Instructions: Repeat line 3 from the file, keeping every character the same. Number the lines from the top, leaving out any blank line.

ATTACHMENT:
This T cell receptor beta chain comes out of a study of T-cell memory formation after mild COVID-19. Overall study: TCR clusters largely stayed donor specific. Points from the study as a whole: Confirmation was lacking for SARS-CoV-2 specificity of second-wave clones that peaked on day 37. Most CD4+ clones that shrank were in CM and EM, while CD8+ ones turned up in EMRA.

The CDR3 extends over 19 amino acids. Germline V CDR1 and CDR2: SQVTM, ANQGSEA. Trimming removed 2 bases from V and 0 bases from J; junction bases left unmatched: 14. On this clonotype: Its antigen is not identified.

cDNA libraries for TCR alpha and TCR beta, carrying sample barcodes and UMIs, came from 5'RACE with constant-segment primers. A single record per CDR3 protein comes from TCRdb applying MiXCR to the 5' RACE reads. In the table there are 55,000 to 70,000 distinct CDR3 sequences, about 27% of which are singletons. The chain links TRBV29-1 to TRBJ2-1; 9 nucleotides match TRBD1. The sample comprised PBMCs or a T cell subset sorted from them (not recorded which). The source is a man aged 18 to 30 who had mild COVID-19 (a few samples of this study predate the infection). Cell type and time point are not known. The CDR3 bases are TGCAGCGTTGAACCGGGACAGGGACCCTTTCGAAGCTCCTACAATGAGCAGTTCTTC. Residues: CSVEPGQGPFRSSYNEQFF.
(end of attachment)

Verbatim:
cDNA libraries for TCR alpha and TCR beta, carrying sample barcodes and UMIs, came from 5'RACE with constant-segment primers. A single record per CDR3 protein comes from TCRdb applying MiXCR to the 5' RACE reads. In the table there are 55,000 to 70,000 distinct CDR3 sequences, about 27% of which are singletons. The chain links TRBV29-1 to TRBJ2-1; 9 nucleotides match TRBD1. The sample comprised PBMCs or a T cell subset sorted from them (not recorded which). The source is a man aged 18 to 30 who had mild COVID-19 (a few samples of this study predate the infection). Cell type and time point are not known. The CDR3 bases are TGCAGCGTTGAACCGGGACAGGGACCCTTTCGAAGCTCCTACAATGAGCAGTTCTTC. Residues: CSVEPGQGPFRSSYNEQFF.